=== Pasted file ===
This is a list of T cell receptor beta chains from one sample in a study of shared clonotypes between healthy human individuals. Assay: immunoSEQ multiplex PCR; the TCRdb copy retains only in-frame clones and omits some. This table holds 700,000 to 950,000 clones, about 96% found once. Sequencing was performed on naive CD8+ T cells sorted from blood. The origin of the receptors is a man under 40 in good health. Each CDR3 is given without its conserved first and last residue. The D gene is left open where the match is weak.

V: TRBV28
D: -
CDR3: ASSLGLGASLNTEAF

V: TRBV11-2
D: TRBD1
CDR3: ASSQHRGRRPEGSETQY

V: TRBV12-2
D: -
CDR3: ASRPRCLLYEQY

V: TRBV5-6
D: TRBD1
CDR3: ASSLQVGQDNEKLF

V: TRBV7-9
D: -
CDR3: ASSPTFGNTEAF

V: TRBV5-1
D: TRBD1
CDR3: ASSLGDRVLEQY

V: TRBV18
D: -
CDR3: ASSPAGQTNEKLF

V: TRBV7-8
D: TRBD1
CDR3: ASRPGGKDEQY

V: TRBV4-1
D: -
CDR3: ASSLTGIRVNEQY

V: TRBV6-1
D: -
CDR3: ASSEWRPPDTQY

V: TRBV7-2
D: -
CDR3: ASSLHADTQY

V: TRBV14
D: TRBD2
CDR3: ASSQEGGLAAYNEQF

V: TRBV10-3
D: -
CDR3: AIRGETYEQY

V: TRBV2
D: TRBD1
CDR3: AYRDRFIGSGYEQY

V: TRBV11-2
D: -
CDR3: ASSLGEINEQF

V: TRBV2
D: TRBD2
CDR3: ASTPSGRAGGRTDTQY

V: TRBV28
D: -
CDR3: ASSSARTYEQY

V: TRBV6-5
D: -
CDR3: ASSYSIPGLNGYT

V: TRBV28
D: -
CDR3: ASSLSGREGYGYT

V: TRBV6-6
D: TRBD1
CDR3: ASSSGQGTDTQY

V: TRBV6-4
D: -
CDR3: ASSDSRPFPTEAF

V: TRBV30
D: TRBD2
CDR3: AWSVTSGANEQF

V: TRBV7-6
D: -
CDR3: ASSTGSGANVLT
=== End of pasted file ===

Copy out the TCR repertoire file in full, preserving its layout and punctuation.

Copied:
This is a list of T cell receptor beta chains from one sample in a study of shared clonotypes between healthy human individuals. Assay: immunoSEQ multiplex PCR; the TCRdb copy retains only in-frame clones and omits some. This table holds 700,000 to 950,000 clones, about 96% found once. Sequencing was performed on naive CD8+ T cells sorted from blood. The origin of the receptors is a man under 40 in good health. Each CDR3 is given without its conserved first and last residue. The D gene is left open where the match is weak.

V: TRBV28
D: -
CDR3: ASSLGLGASLNTEAF

V: TRBV11-2
D: TRBD1
CDR3: ASSQHRGRRPEGSETQY

V: TRBV12-2
D: -
CDR3: ASRPRCLLYEQY

V: TRBV5-6
D: TRBD1
CDR3: ASSLQVGQDNEKLF

V: TRBV7-9
D: -
CDR3: ASSPTFGNTEAF

V: TRBV5-1
D: TRBD1
CDR3: ASSLGDRVLEQY

V: TRBV18
D: -
CDR3: ASSPAGQTNEKLF

V: TRBV7-8
D: TRBD1
CDR3: ASRPGGKDEQY

V: TRBV4-1
D: -
CDR3: ASSLTGIRVNEQY

V: TRBV6-1
D: -
CDR3: ASSEWRPPDTQY

V: TRBV7-2
D: -
CDR3: ASSLHADTQY

V: TRBV14
D: TRBD2
CDR3: ASSQEGGLAAYNEQF

V: TRBV10-3
D: -
CDR3: AIRGETYEQY

V: TRBV2
D: TRBD1
CDR3: AYRDRFIGSGYEQY

V: TRBV11-2
D: -
CDR3: ASSLGEINEQF

V: TRBV2
D: TRBD2
CDR3: ASTPSGRAGGRTDTQY

V: TRBV28
D: -
CDR3: ASSSARTYEQY

V: TRBV6-5
D: -
CDR3: ASSYSIPGLNGYT

V: TRBV28
D: -
CDR3: ASSLSGREGYGYT

V: TRBV6-6
D: TRBD1
CDR3: ASSSGQGTDTQY

V: TRBV6-4
D: -
CDR3: ASSDSRPFPTEAF

V: TRBV30
D: TRBD2
CDR3: AWSVTSGANEQF

V: TRBV7-6
D: -
CDR3: ASSTGSGANVLT